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README.md

SmoothieMap

SmoothieMap is a java.util.Map implementation with worst write (put(k, v)) operation latencies more than 100 times smaller than in ordinary hash table implementations like java.util.HashMap. For example, when inserting 10 million entries into HashMap the longest one (when about 6m entries are already in the map) takes about 42 milliseconds. The longest insertion into SmoothieMap is only 0.27 milliseconds (when about 8m entries are already inserted).

Another important property of SmoothieMap - on eventual growth it produces very little garbage - about 50 times less than e. g. HashMap by total size of objects, that are going to be GC'ed. On eventual shrinking, SmoothieMap doesn't generate any garbage, not accounting mapped keys and values themselves, that could be GC'ed or not depending on the application logic.

Final major advantage of SmoothieMap over traditional HashMap is memory footprint itself.

new SmoothieMap(expectedSize) new SmoothieMap(), i. e. without expected size provided HashMap, regardless which constructor called
Java ref size Map footprint, bytes/entry (excluding keys and values themselves)
4 bytes, -XX:+UseCompressedOops 16.1—20.4 16.1—25.5 37.3—42.7
8 bytes, -XX:-UseCompressedOops 26.7—32.0 26.7—42.3 58.7—69.3

These properties make SmoothieMap interesting for low latency scenarios and real-time applications, e. g. implementing services that has hard latency requirements defined by SLA.

On the other hand, amortized performance of read (get(k)) and write operations on SmoothieMap is approximately equal to HashMap's performance (sometimes slower, sometimes faster, but always the same ballpark, regardless map size), unlike, e. g. java.util.TreeMap.

If you are curious how this has been achieved and what algorithm is behind SmoothieMap, read the implementation comment in SmoothieMap class (on top of the class body).

Other "real-time Map" field players

  • Javolution's FastMap appears to be an ordinary open-addressing hash table with linear probing, i. e. has very bad latency of put() call, when hash table resize is triggered. FastSortedMap indeed has real-time put()s, but it a tree and has log(N) operations complexity, and should better be compared to java.util.TreeMap.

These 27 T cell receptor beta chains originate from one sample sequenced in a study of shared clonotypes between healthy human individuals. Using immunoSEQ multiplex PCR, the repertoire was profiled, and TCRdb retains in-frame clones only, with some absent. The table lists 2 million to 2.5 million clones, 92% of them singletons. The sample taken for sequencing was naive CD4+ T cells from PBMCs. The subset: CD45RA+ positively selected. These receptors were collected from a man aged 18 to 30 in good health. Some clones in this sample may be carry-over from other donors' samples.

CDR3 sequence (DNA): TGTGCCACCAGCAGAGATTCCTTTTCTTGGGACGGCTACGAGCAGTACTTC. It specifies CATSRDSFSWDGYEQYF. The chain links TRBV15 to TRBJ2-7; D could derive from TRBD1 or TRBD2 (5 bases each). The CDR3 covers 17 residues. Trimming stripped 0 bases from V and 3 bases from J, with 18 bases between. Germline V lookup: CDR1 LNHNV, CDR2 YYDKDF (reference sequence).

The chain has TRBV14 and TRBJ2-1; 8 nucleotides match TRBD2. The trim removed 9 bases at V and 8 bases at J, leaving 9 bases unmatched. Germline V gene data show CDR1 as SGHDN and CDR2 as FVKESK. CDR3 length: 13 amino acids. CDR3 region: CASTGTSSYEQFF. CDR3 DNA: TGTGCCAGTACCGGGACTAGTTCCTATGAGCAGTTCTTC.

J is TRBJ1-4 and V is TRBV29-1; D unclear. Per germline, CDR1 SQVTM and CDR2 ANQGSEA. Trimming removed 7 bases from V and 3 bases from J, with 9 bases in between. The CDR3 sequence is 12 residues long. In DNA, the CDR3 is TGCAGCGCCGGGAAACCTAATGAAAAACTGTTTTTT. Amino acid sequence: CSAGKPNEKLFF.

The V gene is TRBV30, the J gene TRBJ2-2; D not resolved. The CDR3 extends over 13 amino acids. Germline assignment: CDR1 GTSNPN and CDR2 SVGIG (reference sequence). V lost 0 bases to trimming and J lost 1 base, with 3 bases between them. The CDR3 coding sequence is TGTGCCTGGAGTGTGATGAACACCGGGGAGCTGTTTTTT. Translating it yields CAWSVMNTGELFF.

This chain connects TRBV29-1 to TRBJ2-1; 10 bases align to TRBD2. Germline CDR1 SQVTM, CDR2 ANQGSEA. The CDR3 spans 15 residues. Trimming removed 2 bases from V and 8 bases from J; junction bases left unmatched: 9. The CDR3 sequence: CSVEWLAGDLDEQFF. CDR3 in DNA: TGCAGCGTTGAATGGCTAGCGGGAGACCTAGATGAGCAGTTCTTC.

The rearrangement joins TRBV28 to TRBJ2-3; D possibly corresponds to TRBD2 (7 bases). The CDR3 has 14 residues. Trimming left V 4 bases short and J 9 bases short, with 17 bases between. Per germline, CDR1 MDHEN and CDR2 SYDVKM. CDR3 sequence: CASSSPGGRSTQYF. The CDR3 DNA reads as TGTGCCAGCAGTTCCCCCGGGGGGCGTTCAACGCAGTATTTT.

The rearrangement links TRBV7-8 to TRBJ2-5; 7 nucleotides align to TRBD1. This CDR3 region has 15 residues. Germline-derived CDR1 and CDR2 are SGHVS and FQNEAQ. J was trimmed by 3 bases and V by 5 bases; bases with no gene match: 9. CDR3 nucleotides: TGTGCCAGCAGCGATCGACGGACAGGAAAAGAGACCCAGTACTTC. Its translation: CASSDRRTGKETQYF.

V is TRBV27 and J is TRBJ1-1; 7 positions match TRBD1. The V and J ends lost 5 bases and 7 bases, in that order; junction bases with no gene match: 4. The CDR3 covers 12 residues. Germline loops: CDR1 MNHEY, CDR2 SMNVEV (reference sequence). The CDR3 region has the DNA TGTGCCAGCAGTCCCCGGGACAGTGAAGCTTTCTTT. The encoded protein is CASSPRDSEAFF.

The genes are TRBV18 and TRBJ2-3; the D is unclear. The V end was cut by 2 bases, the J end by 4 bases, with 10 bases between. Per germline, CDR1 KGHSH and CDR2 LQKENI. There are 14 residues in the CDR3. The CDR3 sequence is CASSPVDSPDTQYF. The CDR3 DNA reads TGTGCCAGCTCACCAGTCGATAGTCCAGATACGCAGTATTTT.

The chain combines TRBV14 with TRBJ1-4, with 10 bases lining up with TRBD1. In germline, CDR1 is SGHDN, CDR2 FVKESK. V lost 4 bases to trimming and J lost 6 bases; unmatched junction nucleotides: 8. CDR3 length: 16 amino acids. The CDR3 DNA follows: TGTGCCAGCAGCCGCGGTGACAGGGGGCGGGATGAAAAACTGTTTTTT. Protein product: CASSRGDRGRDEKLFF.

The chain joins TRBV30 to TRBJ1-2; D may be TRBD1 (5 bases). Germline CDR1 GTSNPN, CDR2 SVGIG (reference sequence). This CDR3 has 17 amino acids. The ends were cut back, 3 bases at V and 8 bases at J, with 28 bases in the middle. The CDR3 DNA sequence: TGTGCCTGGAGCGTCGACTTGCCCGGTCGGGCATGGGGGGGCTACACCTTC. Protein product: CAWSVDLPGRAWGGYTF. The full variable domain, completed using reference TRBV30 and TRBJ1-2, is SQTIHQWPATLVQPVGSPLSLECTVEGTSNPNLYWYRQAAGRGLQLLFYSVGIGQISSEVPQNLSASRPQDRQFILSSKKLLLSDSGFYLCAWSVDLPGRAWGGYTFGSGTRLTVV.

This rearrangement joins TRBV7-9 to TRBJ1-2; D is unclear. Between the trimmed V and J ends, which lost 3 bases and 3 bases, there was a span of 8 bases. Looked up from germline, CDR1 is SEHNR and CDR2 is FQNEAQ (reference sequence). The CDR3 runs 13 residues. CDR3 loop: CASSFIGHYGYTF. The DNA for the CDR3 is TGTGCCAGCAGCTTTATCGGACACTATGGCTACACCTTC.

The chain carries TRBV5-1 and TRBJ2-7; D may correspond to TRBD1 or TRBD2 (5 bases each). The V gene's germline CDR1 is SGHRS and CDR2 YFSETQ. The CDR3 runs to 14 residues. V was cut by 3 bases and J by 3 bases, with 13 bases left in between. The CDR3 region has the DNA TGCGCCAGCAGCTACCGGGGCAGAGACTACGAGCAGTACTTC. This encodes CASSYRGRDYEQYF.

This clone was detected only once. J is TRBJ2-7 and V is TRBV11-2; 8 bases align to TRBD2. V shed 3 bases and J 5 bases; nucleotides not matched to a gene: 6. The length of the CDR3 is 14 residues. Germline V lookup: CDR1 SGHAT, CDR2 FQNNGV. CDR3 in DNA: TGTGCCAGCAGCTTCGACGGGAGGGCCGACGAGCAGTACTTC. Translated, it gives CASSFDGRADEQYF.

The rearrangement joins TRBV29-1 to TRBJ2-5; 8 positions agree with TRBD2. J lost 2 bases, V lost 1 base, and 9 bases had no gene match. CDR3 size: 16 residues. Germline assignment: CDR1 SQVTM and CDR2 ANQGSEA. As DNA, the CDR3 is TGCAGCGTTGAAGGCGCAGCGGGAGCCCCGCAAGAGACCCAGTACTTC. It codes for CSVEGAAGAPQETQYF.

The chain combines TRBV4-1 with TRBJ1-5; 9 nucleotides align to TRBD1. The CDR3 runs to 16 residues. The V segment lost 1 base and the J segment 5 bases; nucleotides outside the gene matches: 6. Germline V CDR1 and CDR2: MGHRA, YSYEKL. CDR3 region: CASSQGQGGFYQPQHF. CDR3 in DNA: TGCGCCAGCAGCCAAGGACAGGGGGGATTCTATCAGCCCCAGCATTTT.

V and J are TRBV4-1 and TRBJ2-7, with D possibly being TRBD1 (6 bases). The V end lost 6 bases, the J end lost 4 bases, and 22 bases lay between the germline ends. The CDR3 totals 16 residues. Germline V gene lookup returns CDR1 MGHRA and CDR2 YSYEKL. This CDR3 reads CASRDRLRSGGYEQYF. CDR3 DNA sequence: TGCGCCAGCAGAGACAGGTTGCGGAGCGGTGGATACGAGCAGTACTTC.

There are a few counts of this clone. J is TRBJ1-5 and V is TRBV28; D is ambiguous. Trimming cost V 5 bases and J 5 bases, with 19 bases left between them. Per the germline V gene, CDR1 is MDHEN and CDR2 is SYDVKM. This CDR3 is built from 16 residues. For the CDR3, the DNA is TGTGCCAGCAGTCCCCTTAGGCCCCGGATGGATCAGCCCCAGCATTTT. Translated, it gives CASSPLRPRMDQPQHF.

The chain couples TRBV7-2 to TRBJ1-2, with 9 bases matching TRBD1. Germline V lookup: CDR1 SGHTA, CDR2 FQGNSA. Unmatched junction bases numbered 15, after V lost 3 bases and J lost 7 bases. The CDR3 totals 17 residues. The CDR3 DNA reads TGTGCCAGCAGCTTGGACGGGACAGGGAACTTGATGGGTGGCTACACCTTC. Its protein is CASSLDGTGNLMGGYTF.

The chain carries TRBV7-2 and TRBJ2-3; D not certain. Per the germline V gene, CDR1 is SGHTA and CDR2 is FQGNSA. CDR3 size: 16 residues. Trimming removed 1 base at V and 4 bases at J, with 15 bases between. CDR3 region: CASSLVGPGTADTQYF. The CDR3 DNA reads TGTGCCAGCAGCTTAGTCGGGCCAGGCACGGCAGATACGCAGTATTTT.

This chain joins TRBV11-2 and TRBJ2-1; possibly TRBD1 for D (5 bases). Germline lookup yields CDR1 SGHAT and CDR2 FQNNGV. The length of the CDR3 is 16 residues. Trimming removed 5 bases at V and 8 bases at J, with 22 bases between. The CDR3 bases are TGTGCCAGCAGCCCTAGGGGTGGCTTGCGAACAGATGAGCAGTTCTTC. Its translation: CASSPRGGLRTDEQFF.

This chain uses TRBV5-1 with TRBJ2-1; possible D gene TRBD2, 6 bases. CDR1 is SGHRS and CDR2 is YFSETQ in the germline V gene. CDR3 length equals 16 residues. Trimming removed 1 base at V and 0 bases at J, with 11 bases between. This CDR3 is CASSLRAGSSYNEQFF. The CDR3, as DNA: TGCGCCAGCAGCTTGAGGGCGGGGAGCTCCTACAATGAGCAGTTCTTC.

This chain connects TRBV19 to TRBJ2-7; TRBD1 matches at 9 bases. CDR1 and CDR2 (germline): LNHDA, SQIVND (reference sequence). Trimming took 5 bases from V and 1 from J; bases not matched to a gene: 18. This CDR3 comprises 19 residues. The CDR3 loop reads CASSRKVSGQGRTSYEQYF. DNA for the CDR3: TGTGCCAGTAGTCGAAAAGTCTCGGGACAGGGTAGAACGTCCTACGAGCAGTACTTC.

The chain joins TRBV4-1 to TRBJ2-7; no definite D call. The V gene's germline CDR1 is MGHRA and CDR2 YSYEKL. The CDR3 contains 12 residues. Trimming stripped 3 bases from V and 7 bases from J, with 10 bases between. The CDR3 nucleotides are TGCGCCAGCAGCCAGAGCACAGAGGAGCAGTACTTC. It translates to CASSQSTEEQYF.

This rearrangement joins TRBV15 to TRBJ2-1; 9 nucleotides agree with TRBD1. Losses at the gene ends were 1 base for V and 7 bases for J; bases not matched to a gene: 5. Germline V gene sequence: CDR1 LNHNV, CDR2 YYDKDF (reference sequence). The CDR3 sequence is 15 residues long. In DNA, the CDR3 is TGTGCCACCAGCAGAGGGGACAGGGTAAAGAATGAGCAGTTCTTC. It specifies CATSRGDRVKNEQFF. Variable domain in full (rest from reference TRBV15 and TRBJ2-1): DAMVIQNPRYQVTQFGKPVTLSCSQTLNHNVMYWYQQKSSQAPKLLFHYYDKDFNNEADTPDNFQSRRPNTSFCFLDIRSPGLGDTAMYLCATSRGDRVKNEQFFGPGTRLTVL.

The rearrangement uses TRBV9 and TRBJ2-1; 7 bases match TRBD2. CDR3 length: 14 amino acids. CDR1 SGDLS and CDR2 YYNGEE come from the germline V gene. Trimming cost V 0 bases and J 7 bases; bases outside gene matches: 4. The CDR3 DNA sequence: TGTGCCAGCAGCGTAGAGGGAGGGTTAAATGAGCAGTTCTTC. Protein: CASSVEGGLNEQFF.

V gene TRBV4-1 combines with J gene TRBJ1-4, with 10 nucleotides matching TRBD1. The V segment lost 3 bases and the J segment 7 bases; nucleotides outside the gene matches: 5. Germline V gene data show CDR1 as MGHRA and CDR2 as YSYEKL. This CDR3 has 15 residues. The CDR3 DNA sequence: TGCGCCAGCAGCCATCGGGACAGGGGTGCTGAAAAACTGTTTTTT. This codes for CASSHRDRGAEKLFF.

• PauselessHashMap offers truly real-time put()s with constant worst latencies (while SmoothieMap's latencies still grow linearly with the map size, though with a very small coefficient), but has different downsides:

    • Other operations, like remove(), putAll(), clear(), and the derivation of keysets and such will block for pending resize operations.

    • It produces garbage on nearly the same rates as HashMap.

    • It runs a background Executor with resizer threads, that could be undesirable, or lead to problems or stalls, if resizer threads starve. SmoothieMap is simply single-threaded.

    • PauselessHashMap also has amortized read and write performance close to HashMap's, but PauselessHashMap is consistently slower.

    • PauselessHashMap has footprint characteristics similar to HashMap's, i. e. it consumes more memory, than SmoothieMap.

Should I use SmoothieMap?

Points for:

  • 😄 You have hard latency requirements of put() or remove() operations performance on the map.

  • 😀 You don't want the map to produce garbage on growing and/or shrinking (Entry objects).

  • 😀 You are worried about HashMap memory footprint. SmoothieMap allows to reduce it.

  • 😊 You run your application on a modern, powerful CPU with wide pipeline and supporting bit manipulation extensions, preferably Intel, preferably Haswell or newer architecture. SmoothieMap tends to perform better on newer CPUs.

Points against: